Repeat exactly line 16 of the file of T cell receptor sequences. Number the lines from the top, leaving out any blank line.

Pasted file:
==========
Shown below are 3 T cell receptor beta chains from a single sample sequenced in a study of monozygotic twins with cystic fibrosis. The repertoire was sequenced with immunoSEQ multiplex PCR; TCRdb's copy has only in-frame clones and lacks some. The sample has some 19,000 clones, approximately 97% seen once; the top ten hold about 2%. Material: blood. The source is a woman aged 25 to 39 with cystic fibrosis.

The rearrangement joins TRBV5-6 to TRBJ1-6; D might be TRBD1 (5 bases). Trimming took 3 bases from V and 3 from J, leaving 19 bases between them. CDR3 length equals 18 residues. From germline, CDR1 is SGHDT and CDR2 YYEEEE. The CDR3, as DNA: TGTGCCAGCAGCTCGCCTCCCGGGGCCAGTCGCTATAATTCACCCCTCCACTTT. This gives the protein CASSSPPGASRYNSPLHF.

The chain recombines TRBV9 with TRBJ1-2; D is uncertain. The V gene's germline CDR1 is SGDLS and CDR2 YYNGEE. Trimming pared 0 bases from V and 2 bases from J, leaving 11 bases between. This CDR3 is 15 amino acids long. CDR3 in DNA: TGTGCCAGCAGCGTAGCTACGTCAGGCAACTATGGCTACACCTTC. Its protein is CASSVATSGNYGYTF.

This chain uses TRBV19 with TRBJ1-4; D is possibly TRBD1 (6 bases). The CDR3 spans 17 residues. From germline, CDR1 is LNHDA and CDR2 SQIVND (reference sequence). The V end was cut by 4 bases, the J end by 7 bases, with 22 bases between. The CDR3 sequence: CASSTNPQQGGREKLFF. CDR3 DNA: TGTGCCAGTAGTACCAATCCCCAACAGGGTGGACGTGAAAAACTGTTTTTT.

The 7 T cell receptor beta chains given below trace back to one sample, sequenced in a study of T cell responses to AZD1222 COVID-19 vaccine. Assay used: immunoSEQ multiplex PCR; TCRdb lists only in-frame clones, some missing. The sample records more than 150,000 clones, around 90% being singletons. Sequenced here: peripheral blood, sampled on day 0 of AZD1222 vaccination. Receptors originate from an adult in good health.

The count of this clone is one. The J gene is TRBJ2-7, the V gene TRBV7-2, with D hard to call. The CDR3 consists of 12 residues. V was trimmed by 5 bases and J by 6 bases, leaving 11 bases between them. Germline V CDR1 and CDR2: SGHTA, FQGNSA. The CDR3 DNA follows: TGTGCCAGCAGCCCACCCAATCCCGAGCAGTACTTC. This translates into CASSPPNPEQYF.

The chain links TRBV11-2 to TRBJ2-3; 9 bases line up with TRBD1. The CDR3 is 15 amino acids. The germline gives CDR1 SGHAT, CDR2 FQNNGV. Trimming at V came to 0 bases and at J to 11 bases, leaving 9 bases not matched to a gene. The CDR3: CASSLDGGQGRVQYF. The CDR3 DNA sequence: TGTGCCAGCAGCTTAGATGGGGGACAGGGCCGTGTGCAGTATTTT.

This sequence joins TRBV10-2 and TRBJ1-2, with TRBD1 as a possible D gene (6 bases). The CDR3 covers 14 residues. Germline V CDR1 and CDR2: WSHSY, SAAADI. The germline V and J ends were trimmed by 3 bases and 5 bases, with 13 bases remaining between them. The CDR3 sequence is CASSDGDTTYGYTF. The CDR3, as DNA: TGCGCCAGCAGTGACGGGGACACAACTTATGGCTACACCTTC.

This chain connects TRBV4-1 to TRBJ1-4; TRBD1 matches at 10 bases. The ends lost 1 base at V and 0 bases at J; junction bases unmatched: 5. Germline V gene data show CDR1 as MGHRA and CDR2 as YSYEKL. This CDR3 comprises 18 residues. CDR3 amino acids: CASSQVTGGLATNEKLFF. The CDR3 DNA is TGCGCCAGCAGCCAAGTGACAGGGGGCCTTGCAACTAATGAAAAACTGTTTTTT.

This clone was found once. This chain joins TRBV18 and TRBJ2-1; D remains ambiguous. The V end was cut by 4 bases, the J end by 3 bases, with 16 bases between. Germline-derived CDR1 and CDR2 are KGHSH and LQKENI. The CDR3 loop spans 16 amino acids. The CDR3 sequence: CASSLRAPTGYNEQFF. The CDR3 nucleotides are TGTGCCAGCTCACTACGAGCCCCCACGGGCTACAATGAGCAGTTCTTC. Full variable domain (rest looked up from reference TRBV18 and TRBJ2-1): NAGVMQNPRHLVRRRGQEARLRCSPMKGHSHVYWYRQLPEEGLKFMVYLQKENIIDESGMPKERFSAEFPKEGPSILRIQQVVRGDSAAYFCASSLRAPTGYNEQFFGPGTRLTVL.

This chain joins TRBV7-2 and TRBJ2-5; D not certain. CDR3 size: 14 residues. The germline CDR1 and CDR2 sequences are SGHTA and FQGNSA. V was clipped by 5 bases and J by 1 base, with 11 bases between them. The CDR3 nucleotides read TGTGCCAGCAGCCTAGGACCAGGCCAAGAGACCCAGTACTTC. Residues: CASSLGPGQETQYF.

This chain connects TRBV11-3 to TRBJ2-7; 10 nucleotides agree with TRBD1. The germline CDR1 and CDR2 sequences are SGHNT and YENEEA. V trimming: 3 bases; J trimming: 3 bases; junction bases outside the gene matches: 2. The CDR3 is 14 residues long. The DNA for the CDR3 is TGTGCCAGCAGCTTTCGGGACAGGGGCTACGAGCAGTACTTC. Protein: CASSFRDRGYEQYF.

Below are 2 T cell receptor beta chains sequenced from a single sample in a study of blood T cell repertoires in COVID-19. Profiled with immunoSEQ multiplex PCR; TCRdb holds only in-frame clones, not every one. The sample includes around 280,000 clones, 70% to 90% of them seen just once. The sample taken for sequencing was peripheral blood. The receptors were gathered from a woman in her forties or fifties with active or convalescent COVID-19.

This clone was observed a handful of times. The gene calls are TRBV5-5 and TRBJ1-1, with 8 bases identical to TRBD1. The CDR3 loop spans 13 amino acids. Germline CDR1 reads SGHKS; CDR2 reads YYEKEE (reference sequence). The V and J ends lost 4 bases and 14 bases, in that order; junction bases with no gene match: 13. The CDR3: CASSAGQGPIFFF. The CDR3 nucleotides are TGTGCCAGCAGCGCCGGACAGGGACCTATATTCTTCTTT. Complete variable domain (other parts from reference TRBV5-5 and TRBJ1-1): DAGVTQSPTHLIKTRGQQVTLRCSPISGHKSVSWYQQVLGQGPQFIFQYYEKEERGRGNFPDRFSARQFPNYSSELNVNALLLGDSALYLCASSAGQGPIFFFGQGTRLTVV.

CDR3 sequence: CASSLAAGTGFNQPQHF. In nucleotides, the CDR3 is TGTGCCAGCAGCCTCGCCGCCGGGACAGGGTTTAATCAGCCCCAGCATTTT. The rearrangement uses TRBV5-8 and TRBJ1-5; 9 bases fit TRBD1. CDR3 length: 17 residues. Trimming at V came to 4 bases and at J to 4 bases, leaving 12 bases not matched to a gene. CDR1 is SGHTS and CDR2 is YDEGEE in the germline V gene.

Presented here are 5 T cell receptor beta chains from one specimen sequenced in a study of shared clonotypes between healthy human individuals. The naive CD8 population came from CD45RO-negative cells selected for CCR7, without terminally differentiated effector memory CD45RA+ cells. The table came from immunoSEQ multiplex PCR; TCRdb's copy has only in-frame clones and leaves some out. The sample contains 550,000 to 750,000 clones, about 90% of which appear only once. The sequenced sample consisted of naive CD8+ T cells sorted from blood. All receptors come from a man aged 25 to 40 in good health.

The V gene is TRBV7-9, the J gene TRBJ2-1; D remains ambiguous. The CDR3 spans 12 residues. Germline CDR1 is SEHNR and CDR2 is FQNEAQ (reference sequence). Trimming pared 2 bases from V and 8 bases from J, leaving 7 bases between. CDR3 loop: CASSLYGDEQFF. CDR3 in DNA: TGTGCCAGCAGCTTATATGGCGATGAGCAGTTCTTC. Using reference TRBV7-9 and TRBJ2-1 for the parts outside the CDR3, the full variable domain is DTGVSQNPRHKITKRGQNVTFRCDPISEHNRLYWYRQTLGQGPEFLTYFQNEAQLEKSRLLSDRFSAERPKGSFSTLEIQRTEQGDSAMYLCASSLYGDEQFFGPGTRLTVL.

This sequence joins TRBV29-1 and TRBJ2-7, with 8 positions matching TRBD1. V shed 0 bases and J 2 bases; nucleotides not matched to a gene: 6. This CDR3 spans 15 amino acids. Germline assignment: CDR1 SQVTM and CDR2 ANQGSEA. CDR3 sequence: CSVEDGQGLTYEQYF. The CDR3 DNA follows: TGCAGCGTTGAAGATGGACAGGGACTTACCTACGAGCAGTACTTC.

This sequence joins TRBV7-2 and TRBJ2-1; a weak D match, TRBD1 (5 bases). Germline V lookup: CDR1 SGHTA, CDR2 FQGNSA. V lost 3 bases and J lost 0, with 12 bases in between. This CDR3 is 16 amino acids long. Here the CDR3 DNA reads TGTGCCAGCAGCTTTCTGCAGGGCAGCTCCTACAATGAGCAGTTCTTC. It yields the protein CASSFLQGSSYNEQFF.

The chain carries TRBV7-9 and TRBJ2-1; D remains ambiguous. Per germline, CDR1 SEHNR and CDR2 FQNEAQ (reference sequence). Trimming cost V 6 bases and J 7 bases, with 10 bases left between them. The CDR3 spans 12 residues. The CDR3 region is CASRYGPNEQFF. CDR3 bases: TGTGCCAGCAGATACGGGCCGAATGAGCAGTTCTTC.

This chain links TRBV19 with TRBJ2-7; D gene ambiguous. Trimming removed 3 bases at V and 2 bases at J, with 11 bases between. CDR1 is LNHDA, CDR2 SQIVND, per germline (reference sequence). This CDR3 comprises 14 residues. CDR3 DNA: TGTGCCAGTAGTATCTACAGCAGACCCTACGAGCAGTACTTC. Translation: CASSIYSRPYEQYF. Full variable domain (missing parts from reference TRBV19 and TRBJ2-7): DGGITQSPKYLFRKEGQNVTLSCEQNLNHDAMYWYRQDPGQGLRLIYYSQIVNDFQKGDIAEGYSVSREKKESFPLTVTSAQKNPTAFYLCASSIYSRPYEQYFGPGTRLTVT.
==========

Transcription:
Presented here are 5 T cell receptor beta chains from one specimen sequenced in a study of shared clonotypes between healthy human individuals. The naive CD8 population came from CD45RO-negative cells selected for CCR7, without terminally differentiated effector memory CD45RA+ cells. The table came from immunoSEQ multiplex PCR; TCRdb's copy has only in-frame clones and leaves some out. The sample contains 550,000 to 750,000 clones, about 90% of which appear only once. The sequenced sample consisted of naive CD8+ T cells sorted from blood. All receptors come from a man aged 25 to 40 in good health.